Reflections in a winter pond

We took Brownie to the pond outdoors, the grounds were frozen and hard.  Besides we decided, fish live in the pond and that should be a good resting place for them too.   The boy cried and my heart was heavy as we said farewell, remembering our goodbyes to his Bepaw, my father, and a pet cat Sparky in recent years too.   So many memories- reflections of years past, the pace of change and the path of our lives.

Letting go can be hard, especially for those we love.  Even the symbolic change that a calendar represents holds meaning for us, created by man to lend astronomical reality to the measurement of our lives.  Today is really no different from yesterday, except that it is new, and we’re alive in the present.  And with our reflections come welcome thoughts of hope and promise.  It’s a day, the first day of the year, to make the best of ourselves, and continue making those memories we will cherish years from now. 

Painting the Pond

December 28th, 2008

These last few days have been uncharacteristically warm… and wet.  So much of the midwest has shifted from frozen to heavy rain, and people are worried about flooding again. I hope it’s not as bad as last year for so many folks.  The pond is so full it’s pouring out the spillway- something it usually does only in late spring.  The warmer, heavy rain coming into the pond from the watershed brought muddy discoloration from the runoff.  It mixed slowly throughout the day, and there was a sharp angle to the two types of mixing water.  Could that be because of different temperatures?  The pond had just barely thawed from being frozen the day before.  It looked interesting, whatever the reason- and I don’t think I’ve seen it quite like that before.   It only lasted for the day and is gone now.

Rainfall mixing into the pond in winter

After last night it looks like the rain has finally stopped and we should have a few nice days of sunny weather to dry out.   And the good news with all the rain is that the roof doesn’t leak with the new wood stove chimney.  Yipee!   The bad news is that we had so much rain that it leaked around the outside of the barn and into the front entrance getting the floor wet.  Boo!  Glad I raised the woodstove on bricks. I think I’ll need to grade the soil lower around the barn when it gets a little warmer to help keep the water from coming in off the hillsides.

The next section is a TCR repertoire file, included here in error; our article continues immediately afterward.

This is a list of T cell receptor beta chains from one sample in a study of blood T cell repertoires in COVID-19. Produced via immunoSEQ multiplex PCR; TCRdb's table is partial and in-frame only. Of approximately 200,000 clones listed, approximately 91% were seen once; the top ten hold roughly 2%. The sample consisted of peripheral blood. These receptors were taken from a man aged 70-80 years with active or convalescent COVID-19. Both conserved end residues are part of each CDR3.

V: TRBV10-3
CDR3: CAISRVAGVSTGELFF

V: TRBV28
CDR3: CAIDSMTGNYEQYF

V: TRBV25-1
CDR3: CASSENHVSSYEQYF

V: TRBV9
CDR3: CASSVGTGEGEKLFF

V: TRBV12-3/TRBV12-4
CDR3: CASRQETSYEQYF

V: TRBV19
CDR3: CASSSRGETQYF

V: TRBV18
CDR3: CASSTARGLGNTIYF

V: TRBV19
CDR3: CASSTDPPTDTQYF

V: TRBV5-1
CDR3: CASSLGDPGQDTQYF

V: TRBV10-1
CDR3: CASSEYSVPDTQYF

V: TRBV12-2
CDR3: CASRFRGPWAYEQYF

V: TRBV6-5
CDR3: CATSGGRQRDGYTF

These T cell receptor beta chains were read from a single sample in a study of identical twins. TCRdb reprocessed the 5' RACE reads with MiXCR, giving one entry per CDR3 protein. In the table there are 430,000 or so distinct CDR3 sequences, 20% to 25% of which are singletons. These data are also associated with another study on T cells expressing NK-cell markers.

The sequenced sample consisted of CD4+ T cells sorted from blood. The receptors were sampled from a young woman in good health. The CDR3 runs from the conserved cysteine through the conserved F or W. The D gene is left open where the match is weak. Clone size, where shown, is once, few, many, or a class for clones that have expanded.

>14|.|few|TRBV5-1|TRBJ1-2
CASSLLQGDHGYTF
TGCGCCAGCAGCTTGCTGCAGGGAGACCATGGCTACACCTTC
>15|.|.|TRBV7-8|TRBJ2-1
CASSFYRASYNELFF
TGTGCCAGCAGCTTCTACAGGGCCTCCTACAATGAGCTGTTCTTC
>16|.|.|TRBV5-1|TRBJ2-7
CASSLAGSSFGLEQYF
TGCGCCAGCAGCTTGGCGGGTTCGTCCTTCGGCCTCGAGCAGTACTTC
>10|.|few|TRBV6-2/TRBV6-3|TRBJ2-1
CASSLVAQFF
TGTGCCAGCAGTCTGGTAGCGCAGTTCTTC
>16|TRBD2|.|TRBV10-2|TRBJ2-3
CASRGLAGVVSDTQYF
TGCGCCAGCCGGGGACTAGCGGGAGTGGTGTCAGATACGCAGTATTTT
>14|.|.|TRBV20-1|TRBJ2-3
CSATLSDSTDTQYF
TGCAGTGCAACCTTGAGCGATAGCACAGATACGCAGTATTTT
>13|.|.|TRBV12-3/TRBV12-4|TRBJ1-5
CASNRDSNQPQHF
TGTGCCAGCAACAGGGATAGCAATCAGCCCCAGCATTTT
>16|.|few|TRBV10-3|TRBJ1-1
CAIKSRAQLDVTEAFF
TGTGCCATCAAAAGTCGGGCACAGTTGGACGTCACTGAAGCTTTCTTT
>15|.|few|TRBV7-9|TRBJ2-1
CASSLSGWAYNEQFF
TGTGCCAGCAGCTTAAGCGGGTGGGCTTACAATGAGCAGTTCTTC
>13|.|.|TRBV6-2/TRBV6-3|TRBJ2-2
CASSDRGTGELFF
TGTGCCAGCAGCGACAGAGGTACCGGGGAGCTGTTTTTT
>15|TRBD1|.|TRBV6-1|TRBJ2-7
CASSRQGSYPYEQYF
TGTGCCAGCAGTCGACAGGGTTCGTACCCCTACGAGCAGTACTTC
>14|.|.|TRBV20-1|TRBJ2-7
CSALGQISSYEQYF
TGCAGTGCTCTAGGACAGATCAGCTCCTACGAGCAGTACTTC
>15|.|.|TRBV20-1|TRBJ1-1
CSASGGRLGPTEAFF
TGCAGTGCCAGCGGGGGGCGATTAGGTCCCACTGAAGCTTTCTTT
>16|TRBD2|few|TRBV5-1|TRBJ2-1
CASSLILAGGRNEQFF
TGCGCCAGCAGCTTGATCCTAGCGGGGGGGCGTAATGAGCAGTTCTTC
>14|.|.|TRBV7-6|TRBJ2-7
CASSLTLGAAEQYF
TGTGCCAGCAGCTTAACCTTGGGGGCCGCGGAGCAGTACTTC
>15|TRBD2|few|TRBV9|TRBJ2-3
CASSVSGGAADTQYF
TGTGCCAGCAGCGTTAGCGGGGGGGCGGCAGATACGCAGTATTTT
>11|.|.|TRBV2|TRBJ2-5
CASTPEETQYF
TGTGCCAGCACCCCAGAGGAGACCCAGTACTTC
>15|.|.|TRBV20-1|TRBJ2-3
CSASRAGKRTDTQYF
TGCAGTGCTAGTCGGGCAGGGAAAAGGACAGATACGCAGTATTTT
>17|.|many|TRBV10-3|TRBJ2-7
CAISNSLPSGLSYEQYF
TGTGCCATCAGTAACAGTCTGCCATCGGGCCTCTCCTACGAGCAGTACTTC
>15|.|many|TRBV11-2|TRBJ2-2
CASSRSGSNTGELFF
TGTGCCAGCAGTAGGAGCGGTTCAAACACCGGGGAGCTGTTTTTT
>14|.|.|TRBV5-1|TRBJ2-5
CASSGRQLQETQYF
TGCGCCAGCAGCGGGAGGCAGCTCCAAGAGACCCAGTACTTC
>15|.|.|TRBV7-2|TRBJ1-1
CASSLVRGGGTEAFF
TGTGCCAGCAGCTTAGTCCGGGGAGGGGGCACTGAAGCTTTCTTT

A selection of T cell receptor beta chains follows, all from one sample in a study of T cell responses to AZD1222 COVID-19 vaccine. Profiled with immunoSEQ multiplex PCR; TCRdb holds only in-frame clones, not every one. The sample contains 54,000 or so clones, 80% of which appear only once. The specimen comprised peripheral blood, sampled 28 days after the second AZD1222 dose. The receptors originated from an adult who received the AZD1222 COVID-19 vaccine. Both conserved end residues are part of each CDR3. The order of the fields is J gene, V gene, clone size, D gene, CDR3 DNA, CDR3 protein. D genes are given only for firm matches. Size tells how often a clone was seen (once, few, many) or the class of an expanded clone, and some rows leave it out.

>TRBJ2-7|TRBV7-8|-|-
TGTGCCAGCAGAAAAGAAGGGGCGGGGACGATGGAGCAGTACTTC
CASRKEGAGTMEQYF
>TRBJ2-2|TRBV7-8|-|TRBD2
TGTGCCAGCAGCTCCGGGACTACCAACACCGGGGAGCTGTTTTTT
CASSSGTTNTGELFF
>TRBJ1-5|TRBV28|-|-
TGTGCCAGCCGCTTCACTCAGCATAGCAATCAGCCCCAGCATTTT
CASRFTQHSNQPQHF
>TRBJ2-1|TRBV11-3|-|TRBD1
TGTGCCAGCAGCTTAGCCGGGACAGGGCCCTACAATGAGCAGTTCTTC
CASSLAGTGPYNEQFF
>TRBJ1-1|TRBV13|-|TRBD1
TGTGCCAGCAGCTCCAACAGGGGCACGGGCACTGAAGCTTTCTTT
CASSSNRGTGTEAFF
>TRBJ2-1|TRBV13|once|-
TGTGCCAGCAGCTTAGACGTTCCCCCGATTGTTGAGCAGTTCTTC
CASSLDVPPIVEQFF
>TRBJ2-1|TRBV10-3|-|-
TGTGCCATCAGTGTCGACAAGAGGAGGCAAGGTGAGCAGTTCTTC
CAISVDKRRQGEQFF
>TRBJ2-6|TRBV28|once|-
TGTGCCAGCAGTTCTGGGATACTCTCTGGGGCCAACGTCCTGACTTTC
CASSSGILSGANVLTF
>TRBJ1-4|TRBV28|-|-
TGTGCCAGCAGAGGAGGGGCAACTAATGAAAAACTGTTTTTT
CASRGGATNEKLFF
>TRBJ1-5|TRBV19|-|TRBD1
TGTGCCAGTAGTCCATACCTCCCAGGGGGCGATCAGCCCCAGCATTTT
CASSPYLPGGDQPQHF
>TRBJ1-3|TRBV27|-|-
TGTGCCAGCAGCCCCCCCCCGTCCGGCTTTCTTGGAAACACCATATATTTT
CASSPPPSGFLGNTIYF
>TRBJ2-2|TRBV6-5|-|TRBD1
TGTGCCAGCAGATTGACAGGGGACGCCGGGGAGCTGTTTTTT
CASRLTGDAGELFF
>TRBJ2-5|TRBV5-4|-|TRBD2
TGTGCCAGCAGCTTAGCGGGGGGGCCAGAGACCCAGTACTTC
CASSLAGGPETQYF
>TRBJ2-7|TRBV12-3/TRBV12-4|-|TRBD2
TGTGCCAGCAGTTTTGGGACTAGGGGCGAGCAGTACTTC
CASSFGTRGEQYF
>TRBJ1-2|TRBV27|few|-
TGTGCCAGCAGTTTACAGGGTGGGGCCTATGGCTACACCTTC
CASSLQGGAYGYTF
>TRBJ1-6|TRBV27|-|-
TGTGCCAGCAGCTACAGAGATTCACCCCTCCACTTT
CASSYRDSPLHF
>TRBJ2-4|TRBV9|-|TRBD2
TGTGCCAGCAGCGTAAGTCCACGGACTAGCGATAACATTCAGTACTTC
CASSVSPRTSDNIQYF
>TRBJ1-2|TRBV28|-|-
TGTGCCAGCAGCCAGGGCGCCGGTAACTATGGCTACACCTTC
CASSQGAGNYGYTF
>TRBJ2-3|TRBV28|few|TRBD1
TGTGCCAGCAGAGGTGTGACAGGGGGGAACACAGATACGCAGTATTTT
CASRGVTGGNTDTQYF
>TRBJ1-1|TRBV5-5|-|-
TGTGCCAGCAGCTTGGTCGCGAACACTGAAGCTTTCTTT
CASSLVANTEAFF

It was so warm on Friday that I saw a few bees milling about outside the hives- although it was windy and they were getting blown about quite a bit.  While carrying wood to the house, I found one clinging to a small piece of wood.  We carried it back to one of the hives.  Maybe they’ll have a chance to stretch their wings a bit more this week.

Christmas was very nice, and gave us a chance to visit with family.  One of the family members is just 3 years old, and is the center of attention.  Our young one is about five years older, and gave the little one a prized “stick horse” riding pony, complete with “neighing” sounds when you press its ear.  The smile on the 3-year olds face was priceless… he “rode” it around the room, and when they left, kept it hugged tightly to his chest on the way out.  It’s nice to see joy on the face of a child.

Blessings for Christmas

December 24th, 2008

A welcome day of warmer temperatures, and all that Christmas Eve brings.  The afternoon sun is settling behind the trees, and it all comes so much faster than I remember.  But it’s nice, and the excitement of the children brings fond memories. I was looking for something nice to share, and found it today from a friend, an Irish Christmas Blessing-

The light of the Christmas star to you
The warmth of home and hearth to you
The cheer and good will of friends to you
The hope of a childlike heart to you
The joy of a thousand angels to you
The love of the Son and God’s peace to you.

As you may celebrate and share, we wish you a joyous Holiday season, and Merry Christmas!

Santa and Reindeer